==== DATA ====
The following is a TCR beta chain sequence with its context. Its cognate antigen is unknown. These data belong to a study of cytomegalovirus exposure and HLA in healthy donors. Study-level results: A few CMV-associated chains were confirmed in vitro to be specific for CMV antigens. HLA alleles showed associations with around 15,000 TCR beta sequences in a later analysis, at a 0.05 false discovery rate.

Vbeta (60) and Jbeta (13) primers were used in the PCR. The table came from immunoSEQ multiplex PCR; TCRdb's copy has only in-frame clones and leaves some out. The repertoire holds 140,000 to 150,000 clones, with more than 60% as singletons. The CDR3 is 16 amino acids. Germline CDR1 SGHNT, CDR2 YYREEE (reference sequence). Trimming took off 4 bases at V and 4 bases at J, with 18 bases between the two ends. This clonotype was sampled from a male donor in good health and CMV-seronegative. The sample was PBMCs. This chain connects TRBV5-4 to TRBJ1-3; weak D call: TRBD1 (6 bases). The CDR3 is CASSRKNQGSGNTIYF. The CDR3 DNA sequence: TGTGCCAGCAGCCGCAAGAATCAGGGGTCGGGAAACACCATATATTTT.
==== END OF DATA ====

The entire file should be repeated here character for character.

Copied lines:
The following is a TCR beta chain sequence with its context. Its cognate antigen is unknown. These data belong to a study of cytomegalovirus exposure and HLA in healthy donors. Study-level results: A few CMV-associated chains were confirmed in vitro to be specific for CMV antigens. HLA alleles showed associations with around 15,000 TCR beta sequences in a later analysis, at a 0.05 false discovery rate.

Vbeta (60) and Jbeta (13) primers were used in the PCR. The table came from immunoSEQ multiplex PCR; TCRdb's copy has only in-frame clones and leaves some out. The repertoire holds 140,000 to 150,000 clones, with more than 60% as singletons. The CDR3 is 16 amino acids. Germline CDR1 SGHNT, CDR2 YYREEE (reference sequence). Trimming took off 4 bases at V and 4 bases at J, with 18 bases between the two ends. This clonotype was sampled from a male donor in good health and CMV-seronegative. The sample was PBMCs. This chain connects TRBV5-4 to TRBJ1-3; weak D call: TRBD1 (6 bases). The CDR3 is CASSRKNQGSGNTIYF. The CDR3 DNA sequence: TGTGCCAGCAGCCGCAAGAATCAGGGGTCGGGAAACACCATATATTTT.